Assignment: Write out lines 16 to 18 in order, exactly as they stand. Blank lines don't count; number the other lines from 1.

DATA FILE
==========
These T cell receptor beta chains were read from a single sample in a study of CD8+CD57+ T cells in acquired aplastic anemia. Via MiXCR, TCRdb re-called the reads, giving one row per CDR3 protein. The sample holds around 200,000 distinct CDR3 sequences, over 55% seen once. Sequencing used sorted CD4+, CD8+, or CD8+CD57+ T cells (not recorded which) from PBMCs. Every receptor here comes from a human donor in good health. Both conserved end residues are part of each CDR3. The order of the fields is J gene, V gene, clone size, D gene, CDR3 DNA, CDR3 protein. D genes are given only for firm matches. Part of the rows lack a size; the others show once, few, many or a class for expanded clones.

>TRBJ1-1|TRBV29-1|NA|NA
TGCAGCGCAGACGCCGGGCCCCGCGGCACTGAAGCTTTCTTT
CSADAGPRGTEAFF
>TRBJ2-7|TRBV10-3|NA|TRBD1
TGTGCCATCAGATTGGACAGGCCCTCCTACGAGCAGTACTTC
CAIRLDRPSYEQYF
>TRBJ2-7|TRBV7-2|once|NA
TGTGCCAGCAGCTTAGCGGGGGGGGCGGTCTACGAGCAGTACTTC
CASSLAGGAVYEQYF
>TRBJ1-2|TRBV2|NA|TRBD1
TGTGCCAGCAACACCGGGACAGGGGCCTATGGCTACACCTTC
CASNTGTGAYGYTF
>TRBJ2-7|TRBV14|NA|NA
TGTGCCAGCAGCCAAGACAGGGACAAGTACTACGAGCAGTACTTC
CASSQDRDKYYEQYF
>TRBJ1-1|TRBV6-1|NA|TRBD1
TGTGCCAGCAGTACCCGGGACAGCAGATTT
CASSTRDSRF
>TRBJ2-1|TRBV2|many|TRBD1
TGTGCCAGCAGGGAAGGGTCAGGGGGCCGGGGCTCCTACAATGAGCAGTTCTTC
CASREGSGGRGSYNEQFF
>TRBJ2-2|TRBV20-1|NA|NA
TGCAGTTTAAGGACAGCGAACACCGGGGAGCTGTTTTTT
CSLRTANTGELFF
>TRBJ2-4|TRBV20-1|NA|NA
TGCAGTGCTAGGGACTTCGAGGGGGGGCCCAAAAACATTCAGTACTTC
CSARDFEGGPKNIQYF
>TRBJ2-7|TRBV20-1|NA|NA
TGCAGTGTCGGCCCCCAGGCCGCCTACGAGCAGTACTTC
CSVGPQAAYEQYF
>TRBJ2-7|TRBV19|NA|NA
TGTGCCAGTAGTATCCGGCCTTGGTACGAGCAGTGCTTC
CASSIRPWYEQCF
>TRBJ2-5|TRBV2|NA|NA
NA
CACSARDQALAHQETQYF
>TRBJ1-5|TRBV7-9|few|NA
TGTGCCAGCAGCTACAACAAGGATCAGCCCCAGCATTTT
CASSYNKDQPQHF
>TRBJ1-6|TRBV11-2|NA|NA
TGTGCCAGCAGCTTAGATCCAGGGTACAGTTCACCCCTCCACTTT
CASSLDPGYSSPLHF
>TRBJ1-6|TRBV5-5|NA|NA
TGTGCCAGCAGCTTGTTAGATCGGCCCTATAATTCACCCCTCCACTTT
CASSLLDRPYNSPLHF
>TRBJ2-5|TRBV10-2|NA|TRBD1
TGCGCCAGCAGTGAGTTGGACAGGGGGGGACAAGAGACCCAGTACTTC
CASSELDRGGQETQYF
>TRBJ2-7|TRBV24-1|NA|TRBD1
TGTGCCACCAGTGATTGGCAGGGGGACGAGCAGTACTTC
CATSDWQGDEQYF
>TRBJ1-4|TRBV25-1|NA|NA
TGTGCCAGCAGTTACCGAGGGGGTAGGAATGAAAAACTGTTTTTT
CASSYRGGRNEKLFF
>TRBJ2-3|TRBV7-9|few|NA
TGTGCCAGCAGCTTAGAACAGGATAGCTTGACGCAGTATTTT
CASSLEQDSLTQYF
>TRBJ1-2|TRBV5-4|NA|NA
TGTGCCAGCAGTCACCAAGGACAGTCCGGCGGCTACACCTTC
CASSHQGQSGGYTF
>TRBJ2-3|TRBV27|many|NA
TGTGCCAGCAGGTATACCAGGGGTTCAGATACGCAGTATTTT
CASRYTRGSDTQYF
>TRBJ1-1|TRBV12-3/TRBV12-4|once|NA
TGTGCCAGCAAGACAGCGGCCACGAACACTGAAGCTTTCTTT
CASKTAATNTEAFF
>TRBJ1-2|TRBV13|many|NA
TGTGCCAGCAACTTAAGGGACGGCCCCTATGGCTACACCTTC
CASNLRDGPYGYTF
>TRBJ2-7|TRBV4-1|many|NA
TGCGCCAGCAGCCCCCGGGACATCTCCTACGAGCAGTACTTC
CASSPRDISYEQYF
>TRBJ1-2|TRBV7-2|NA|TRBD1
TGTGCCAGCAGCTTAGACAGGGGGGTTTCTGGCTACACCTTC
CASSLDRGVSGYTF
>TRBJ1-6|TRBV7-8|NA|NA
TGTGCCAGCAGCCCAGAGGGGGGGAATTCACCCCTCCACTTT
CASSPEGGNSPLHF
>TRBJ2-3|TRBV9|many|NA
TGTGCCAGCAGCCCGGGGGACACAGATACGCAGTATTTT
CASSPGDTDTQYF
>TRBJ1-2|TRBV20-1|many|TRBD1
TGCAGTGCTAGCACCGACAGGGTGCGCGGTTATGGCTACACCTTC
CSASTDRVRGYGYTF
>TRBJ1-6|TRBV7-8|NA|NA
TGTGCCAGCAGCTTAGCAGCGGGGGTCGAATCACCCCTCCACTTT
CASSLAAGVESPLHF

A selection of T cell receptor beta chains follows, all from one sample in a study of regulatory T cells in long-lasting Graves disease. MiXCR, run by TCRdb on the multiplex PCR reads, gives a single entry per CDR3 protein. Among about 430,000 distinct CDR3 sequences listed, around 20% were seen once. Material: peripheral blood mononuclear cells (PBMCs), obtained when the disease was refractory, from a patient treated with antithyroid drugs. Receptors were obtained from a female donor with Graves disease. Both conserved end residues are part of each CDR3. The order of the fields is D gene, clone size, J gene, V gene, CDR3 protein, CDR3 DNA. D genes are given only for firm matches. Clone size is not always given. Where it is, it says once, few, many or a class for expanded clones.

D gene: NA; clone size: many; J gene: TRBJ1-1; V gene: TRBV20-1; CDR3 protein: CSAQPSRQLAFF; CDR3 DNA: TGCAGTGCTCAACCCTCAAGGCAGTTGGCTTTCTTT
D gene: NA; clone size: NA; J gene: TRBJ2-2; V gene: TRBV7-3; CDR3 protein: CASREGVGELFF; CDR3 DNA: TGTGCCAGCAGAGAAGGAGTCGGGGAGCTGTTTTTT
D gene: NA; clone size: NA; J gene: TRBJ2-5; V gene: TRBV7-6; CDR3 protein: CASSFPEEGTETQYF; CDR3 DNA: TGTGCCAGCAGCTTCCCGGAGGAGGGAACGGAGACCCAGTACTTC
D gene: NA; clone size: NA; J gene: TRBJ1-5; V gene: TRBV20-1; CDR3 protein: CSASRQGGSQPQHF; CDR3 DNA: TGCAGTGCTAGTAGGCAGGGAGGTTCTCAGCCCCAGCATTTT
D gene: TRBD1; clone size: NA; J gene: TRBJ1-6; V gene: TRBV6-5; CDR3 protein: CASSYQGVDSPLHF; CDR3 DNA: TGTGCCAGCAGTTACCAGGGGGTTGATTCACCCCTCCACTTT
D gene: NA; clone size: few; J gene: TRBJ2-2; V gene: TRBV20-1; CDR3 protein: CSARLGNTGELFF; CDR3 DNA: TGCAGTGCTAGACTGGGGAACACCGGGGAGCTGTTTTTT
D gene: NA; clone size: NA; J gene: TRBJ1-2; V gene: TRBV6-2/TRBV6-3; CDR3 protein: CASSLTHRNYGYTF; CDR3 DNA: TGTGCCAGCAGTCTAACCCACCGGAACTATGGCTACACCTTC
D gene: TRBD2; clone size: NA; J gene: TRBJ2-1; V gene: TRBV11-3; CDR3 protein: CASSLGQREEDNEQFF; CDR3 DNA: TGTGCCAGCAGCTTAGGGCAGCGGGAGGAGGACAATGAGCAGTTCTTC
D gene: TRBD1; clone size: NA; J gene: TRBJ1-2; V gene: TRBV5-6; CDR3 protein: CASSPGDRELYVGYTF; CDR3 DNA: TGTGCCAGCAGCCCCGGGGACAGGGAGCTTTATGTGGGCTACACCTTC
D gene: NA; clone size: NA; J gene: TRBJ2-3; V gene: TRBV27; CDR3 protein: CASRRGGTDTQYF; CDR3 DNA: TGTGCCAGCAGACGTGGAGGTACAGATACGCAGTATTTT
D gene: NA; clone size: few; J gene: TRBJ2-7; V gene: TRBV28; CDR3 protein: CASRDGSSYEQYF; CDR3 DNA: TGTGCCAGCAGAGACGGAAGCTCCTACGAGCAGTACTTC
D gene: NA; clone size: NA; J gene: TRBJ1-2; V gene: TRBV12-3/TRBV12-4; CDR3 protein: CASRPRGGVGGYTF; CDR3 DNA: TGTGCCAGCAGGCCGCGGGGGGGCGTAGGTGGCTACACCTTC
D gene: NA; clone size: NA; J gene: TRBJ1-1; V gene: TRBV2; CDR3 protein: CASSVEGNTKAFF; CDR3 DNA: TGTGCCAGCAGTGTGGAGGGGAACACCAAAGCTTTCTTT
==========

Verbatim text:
CASSQDRDKYYEQYF
>TRBJ1-1|TRBV6-1|NA|TRBD1
TGTGCCAGCAGTACCCGGGACAGCAGATTT